The engine Nissan GT-R, for instance has been upped marginally with only 15hp (550hp) and 18Nm (630Nm) gains, but that is not the complete story. It is the first time since its launch that the GT-R’s 3.8 liter V6 twin-turbo engine has been uprated mechanically rather than just through a reconfigured ECU and exhaust package. The engineers at Nissan fitted a revised intake system, revised heads and new sodium-filled valves. They also added a larger intake duct for the turbos’ intercooler and better exhaust efficiency.
This all accounts for a marginal increase in power, which is not the main story here. It is the way the power is converted through the gearbox and the four-wheel-drive system. The new engine setup offers a cleaner conversion of power to the road, a better throttle response and greater energy higher up the rev range. In the end, the differences are hardly felt if you do not have the old and the new car placed back-to-back, but it shows the sheer competence of engineers to extend the capabilities of this beast.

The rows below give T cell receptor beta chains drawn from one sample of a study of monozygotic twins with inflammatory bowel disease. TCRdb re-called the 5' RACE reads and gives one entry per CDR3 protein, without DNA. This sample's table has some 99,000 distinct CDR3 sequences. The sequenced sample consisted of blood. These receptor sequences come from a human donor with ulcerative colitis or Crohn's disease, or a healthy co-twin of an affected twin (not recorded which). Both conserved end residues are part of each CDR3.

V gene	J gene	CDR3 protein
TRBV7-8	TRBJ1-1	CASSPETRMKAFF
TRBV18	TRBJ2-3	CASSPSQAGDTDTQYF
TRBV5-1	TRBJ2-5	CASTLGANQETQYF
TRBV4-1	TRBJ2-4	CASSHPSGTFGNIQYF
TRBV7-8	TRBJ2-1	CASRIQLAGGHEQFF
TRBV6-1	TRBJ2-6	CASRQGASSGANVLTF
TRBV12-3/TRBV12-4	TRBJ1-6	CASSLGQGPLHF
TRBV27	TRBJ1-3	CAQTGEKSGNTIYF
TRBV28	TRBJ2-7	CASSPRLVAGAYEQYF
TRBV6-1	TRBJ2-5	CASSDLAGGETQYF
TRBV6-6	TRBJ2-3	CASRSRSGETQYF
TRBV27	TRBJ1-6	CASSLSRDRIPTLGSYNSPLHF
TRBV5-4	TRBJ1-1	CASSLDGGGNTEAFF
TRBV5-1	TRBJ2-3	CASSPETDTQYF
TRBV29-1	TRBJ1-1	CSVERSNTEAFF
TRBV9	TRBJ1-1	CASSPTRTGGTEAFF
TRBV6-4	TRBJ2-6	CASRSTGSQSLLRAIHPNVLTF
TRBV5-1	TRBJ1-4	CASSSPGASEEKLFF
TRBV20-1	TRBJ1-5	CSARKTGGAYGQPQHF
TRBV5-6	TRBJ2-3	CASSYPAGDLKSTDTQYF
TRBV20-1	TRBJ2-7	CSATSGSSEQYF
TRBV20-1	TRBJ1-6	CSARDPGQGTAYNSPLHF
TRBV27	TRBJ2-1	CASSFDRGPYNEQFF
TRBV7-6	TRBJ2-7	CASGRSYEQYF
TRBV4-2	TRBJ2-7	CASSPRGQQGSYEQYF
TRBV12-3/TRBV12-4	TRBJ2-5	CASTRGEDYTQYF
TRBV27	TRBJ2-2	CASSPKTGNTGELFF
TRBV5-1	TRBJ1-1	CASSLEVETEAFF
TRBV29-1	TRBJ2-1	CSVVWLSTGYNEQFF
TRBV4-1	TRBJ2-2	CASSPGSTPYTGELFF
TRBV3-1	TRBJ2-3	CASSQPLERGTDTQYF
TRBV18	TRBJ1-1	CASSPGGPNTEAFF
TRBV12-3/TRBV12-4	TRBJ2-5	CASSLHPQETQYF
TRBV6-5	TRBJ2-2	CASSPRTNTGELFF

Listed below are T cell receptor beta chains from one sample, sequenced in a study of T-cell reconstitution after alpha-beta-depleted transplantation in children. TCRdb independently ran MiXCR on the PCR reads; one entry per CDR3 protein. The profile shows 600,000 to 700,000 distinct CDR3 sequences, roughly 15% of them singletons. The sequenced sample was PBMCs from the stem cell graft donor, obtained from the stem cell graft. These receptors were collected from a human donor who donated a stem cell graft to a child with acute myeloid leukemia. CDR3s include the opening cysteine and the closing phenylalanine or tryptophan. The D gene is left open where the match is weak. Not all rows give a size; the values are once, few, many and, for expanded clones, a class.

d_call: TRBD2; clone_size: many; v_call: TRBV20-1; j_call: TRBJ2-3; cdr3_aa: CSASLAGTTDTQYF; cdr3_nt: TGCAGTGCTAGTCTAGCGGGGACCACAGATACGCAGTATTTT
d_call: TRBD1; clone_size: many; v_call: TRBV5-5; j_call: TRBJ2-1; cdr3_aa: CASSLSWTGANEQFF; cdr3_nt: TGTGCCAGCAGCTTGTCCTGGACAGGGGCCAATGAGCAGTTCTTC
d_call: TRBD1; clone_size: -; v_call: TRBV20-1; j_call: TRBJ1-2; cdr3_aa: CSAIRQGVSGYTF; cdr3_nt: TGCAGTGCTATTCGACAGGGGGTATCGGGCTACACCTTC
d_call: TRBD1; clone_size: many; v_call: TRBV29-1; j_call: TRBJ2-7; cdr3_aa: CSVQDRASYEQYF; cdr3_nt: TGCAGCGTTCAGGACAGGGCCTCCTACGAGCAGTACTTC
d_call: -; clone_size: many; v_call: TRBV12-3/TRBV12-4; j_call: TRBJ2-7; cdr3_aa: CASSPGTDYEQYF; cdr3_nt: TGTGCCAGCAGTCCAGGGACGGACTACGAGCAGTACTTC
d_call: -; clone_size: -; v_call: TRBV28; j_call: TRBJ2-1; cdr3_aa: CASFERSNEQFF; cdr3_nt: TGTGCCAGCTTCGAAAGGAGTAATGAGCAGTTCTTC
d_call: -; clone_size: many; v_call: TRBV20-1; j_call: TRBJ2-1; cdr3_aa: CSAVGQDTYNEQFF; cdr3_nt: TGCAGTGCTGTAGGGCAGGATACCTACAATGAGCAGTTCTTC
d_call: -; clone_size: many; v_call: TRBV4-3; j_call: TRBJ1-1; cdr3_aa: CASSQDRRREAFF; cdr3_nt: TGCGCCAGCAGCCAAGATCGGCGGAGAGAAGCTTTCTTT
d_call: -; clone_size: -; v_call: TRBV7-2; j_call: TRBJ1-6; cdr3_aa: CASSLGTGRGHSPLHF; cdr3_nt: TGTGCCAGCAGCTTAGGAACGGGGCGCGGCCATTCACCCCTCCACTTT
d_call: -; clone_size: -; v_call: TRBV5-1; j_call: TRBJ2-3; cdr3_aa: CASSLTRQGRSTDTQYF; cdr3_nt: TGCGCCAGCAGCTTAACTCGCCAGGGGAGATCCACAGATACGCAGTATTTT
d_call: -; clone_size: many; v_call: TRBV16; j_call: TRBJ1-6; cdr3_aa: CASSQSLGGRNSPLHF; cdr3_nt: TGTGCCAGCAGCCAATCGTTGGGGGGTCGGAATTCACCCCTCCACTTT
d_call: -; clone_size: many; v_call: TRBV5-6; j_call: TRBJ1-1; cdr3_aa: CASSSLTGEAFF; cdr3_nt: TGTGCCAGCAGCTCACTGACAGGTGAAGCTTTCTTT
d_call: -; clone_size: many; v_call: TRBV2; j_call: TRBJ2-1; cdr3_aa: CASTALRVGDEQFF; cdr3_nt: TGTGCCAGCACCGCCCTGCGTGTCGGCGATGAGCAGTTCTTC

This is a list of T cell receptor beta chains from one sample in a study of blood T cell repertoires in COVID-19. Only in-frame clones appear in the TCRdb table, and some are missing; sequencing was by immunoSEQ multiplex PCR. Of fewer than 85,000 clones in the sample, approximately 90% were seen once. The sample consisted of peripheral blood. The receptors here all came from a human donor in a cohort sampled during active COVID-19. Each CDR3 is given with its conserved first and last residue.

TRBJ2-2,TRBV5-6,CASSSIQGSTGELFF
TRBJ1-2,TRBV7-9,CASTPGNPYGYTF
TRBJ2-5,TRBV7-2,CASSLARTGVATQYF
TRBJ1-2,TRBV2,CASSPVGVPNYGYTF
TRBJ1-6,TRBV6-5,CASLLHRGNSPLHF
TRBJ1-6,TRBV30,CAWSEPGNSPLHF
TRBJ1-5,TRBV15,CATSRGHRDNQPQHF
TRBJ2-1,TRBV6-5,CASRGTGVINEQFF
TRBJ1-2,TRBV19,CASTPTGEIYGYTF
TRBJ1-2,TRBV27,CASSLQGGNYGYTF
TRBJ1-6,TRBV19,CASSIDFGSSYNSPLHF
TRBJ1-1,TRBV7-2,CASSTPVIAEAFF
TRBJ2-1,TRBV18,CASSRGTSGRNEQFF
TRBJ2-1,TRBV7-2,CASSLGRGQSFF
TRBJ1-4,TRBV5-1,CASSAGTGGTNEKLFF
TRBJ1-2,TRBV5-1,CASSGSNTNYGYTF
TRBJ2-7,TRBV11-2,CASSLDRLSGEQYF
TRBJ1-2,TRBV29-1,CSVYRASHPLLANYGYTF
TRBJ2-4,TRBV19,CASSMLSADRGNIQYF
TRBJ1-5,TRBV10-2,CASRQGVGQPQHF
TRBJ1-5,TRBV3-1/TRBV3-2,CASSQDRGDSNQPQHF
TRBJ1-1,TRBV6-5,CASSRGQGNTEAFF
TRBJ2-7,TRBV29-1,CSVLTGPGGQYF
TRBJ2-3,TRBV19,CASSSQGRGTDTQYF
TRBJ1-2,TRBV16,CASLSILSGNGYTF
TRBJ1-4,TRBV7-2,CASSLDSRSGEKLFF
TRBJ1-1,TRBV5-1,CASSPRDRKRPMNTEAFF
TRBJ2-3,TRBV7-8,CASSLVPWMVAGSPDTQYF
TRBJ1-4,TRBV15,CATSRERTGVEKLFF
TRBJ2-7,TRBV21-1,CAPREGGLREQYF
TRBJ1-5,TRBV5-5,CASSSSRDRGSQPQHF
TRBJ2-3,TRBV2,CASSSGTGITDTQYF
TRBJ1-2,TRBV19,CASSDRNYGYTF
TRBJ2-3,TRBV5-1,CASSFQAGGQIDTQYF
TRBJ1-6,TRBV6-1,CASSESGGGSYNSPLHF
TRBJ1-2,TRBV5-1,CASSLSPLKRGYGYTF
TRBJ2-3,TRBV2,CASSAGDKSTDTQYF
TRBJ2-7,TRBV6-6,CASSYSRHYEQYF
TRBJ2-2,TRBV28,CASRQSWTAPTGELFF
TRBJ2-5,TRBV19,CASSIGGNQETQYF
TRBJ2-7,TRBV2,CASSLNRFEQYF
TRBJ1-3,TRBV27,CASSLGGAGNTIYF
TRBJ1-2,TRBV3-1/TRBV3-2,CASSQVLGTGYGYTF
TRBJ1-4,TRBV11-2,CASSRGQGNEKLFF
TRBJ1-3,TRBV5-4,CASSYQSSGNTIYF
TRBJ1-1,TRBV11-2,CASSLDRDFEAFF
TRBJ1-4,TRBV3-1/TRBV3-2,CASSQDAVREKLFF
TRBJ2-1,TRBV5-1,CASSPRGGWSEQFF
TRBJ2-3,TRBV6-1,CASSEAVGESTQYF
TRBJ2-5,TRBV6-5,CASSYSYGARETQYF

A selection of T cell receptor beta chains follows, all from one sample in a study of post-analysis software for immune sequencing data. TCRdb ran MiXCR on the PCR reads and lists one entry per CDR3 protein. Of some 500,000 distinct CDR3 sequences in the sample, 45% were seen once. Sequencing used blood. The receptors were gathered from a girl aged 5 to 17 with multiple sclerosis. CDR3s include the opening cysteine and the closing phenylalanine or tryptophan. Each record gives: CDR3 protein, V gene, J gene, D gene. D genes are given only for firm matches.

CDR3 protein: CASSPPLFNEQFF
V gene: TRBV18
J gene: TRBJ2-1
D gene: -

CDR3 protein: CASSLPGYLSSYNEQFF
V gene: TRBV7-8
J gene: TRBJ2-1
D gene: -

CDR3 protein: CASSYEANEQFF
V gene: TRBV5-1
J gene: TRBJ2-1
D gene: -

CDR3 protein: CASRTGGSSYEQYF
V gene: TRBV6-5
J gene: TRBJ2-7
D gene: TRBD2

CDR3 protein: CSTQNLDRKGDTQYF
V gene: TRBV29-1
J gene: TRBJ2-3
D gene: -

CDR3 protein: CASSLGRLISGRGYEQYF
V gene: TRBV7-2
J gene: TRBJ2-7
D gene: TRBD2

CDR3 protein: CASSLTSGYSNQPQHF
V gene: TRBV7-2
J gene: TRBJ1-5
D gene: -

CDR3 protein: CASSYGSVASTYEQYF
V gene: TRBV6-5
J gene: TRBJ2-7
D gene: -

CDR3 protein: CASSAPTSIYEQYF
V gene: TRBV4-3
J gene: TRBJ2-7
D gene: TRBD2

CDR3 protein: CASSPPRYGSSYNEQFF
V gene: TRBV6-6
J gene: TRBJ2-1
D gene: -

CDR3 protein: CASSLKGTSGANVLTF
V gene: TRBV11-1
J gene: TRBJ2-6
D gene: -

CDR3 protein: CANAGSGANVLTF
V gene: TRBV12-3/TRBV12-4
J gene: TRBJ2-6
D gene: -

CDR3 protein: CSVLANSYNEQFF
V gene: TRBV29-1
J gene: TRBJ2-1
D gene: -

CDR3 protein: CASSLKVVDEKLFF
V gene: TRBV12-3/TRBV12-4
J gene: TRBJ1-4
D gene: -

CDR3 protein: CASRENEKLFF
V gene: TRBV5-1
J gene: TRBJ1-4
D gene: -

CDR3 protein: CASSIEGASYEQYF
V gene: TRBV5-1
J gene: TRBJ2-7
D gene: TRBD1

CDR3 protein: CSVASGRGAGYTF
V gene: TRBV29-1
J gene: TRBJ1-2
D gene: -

Other differences are re-adjusted dampers, a suspension setup including a unique asymmetric suspension setting for RHD cars, and a front bulkhead which is stiffer. All in all, evolution rather than revolution, but completely following the goal of the development team offering upgrades and enhancements making an excellent sports car step by step better.
Published: Friday, July 19, 2013